Circuit boards are the nerve center of electronics. Every product powered by electricity requires one to operate, and the most advanced devices need efficiently and accurately designed components. Naturally, researchers have begun experimenting with PCB 3D printers to create 3D printed circuit boards to take it to the next level.
Circuit boards work by creating an electrical circuit on a bed of non-conductive material like plastic. Tracks are carved into the board and filled with a conductive metal, usually copper or silver. Electrical components are connected by these tracks when they’re soldered into the board, creating the circuit.
Why 3D Print Circuit Boards?
Most circuit boards are referred to as Printed Circuit Boards (PCB) due to the fact the first boards were made by using stencils to print special conductive ink onto paper or a board. However, there is a large distinction between these and 3D printed circuit boards.
Traditionally, there are several methods that can be used to produce circuit boards, both for hobbyists and professionals.
The tracks can be formed in your circuit board by using a laser cutter to carve out your computer-aided design. The tracks can then be filled with metal to form the circuit.
Similarly, CNC machines or routers can be used to mill into the circuit board material. Like before, the tracks can then be filled in.
Iron-On Using Glossy Paper
After designing the shape of your desired circuit, it is printed on glossy paper using everyday printers. The design is ironed onto your circuit board and placed in a solution of ferric chloride powder and water, which dissolves away the unwanted material, forming the tracks. This is called ‘etching’.
While this last method can be done extremely cheaply, it, like the other traditional methods, results in a lot of wasted material. It is also quite crude and can reduce the conductivity and efficiency of the circuit.
PCB 3D printers are a much better choice for circuit board manufacturing as they reduce the likelihood of human error, and produce less waste material than traditional manufacturing methods.
How to 3D Print Circuit Boards
3D printing circuit boards offers manufacturers much more freedom over the complexity and scale of their designs than with traditional methods, and wastes less. CNC milling or laser cutting leaves waste material, 3D printing prints only what is needed.
There are two methods for 3D printing circuit boards that you can do at home.
Conductive filaments can be used to 3D print circuit boards designed with pre-arranged tracks on CAD software. The printer then simply prints around them, leaving them open.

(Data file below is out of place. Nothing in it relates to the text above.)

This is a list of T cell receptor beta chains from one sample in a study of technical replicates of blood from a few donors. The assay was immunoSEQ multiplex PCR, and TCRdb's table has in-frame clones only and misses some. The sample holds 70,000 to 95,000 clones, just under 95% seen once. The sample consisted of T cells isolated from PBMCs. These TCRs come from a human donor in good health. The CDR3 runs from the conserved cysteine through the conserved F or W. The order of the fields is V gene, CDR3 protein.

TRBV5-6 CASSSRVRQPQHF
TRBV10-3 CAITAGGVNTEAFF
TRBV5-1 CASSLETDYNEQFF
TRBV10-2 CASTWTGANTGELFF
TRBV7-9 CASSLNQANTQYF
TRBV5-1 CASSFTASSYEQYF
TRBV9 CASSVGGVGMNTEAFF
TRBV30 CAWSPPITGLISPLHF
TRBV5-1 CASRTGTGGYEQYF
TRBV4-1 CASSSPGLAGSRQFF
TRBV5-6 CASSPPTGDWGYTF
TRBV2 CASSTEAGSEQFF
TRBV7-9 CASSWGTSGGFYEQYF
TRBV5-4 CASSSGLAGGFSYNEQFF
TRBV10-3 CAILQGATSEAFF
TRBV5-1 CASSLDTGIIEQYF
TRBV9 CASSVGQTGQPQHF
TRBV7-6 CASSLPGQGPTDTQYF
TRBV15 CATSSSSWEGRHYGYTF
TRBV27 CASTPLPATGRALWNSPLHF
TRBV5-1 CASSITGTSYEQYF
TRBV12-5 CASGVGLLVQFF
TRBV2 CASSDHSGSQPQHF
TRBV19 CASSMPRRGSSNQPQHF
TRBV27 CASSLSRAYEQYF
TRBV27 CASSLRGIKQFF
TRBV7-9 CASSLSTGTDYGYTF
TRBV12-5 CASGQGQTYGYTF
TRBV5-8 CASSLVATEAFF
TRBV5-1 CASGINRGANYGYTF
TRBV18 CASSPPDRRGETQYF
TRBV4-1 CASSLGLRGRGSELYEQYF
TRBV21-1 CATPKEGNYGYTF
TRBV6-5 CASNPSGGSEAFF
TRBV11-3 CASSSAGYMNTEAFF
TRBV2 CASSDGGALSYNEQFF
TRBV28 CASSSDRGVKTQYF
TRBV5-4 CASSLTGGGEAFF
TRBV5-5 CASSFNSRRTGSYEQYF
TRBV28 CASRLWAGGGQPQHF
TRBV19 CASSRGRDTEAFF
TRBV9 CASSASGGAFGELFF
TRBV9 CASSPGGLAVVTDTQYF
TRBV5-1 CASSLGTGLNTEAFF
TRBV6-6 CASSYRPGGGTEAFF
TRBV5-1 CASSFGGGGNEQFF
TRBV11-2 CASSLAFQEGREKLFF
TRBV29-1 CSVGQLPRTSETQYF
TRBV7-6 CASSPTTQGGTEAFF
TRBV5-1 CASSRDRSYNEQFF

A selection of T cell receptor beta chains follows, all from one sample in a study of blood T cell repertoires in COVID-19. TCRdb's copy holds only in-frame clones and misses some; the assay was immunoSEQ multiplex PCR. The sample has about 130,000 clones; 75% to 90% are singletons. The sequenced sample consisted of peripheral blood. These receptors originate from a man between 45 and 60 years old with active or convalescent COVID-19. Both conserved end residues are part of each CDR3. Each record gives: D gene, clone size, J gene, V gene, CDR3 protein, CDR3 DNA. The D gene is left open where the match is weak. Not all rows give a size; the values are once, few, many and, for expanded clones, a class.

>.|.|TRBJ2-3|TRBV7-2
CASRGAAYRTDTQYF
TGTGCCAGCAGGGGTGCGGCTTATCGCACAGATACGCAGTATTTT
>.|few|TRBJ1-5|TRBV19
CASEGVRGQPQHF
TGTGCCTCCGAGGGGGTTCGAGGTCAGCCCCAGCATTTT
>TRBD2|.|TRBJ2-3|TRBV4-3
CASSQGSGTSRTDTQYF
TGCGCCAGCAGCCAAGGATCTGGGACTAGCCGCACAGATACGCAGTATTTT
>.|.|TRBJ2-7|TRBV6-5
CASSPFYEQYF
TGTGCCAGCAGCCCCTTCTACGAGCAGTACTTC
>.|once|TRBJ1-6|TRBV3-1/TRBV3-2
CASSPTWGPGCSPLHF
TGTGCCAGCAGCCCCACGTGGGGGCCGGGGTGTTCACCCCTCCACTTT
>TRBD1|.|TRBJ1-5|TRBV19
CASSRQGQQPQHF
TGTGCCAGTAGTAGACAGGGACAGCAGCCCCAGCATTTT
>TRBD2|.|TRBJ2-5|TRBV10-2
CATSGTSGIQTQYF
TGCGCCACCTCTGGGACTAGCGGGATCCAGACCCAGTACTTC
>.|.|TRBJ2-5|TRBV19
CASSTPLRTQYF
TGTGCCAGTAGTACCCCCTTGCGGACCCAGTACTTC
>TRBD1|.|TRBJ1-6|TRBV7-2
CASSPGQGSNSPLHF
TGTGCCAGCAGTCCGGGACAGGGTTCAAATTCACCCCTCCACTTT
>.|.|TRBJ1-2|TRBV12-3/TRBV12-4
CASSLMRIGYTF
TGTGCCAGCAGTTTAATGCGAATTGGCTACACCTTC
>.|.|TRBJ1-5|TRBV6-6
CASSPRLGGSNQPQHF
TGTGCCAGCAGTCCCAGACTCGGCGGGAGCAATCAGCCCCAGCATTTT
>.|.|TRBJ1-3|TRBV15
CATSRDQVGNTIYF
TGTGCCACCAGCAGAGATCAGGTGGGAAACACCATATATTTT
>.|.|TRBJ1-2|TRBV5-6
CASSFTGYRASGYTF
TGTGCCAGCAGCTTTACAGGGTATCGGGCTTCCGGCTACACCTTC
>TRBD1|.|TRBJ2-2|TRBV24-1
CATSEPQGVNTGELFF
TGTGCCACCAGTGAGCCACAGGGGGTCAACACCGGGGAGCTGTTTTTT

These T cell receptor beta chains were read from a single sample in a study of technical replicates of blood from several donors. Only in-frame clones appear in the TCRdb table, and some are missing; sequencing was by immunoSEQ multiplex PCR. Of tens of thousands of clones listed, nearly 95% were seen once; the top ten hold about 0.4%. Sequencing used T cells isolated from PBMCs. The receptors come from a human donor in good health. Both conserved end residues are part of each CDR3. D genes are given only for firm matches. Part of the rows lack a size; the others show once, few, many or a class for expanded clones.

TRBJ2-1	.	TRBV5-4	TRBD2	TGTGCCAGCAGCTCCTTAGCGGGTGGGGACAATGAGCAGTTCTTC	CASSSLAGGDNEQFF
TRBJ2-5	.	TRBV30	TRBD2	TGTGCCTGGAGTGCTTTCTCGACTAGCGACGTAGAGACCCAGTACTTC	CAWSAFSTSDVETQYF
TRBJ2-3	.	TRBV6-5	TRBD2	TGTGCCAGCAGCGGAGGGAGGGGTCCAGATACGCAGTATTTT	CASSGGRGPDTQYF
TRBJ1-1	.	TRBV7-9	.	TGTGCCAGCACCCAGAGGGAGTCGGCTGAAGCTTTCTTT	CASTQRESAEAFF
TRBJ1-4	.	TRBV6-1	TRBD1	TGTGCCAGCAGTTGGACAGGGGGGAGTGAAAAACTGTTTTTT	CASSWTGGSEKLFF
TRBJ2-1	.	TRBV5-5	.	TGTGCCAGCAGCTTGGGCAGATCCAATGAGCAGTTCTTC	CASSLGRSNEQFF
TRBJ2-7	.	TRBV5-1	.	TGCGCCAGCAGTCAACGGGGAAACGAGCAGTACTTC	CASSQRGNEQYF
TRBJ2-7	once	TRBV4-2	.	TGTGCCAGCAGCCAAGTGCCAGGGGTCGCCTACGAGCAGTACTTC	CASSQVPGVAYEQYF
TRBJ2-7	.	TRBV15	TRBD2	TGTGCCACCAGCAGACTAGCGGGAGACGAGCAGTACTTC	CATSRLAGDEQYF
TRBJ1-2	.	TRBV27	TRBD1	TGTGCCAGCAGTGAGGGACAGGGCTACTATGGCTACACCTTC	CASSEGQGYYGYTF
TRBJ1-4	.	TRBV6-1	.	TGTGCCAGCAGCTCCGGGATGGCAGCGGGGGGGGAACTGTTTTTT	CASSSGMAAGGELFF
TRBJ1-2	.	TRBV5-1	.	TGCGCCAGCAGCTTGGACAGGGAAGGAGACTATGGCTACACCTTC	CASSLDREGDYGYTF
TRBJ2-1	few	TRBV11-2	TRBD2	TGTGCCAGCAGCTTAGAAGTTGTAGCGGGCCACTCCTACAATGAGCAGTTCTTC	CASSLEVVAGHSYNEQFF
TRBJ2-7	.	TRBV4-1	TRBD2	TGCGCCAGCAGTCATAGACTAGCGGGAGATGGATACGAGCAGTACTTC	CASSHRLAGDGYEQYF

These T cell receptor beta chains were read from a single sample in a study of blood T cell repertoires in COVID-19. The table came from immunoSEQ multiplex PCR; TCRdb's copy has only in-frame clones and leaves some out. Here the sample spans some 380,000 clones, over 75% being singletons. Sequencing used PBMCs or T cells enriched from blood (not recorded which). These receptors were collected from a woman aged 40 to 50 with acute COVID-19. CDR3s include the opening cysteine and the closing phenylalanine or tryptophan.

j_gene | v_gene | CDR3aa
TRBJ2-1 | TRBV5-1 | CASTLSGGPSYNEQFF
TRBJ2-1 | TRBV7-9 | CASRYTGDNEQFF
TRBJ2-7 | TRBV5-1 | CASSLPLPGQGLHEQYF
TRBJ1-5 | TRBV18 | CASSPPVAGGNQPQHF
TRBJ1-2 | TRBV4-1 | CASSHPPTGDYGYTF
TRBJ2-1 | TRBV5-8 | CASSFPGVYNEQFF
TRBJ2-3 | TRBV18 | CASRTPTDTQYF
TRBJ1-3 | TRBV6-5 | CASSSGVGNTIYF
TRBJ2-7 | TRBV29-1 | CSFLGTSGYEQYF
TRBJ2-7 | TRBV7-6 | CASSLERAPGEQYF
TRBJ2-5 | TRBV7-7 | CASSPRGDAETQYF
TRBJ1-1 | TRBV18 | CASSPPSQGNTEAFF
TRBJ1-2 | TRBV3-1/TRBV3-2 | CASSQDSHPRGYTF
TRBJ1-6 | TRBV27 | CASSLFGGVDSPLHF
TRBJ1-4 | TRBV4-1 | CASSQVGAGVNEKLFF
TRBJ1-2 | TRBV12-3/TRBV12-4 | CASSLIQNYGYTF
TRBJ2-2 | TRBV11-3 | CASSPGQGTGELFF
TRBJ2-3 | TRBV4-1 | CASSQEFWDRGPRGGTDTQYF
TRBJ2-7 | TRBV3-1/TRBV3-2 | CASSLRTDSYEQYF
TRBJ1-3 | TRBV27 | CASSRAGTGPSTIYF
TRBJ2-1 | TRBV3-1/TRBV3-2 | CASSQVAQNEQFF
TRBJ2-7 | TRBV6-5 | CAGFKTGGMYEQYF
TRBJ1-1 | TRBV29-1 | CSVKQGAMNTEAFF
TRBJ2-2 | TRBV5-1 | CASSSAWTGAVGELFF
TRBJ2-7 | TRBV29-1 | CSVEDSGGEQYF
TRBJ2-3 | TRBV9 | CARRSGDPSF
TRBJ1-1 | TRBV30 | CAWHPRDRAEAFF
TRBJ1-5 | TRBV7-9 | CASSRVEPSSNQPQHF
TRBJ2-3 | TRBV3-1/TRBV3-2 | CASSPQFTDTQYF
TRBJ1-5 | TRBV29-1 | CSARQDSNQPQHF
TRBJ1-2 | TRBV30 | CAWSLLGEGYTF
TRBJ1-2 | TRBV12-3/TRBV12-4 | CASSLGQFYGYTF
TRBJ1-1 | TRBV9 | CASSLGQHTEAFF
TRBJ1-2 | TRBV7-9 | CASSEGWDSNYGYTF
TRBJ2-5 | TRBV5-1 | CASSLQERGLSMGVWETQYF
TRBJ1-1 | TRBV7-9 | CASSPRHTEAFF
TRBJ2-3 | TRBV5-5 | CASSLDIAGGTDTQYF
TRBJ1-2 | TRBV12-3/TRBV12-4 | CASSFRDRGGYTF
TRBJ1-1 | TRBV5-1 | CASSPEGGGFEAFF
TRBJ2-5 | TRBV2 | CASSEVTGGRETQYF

Dual extruder 3D printers are also capable of printing using multiple filaments, so it is very easy to print the board using a non-conductive material first, and then fill in the tracks with metal afterwards.
Unlike with traditional methods, 3D printing’s extensive capabilities have allowed experts to begin experimenting with unconventional designs. Some have produced circuit boards with multiple distinct layers. These have reduced waste space inside electronic products, making them more rigid and durable.
Others have also begun looking at printing using different shapes, colors and dimensions. Johan Von Konow, a Swedish engineer, is developing large, colorful 3D printed circuit boards for use in a variety of industries such as gaming. They require no special equipment, with low costs, and integrate wires internally to reduce damage.
The removal of previous design restraints is something that will shape the future of electronics, and facilitate development in sectors that rely on them.
The second way circuit boards can be produced is through hollow traces. This process involves printing a solid block of material, with hollow tracks formed internally. The electronic components are inserted into it, and are connected by filling the board with either electric paint or conductive epoxy resin.
Hollow tracing is a much quicker and easier process than FDM printing, and does not require any post-production soldering. Filament printing only forms the board itself, which components must then be attached to, whereas this can be completed without any extra work.
However, on the flip side, it is much less capable of forming complex designs with many components, and you must also factor in the cost of the epoxy or conductive paint, which adds to your costs.
Both have their advantages, and it is important to carefully consider which process is best suited to your needs before you start.
The Best Desktop 3D Printed Circuit Board Printers
Getting Started: Voltera V1-PCB Printer
For those looking to begin 3D printing circuit boards, the Voltera V1 is an excellent entry-level printer for the job. It has a respectable build volume, and is compatible with multiple design software packages. It’s one of the cheapest PCB 3D printers on the market.
For Experienced Users: Squink by Bot Factory
At a pricier $3,199, Squink is a step up for those looking to print bigger and more complex circuit boards. It has 3 nozzles: one for printing, one for gluing or applying solder place, and one for pick and place.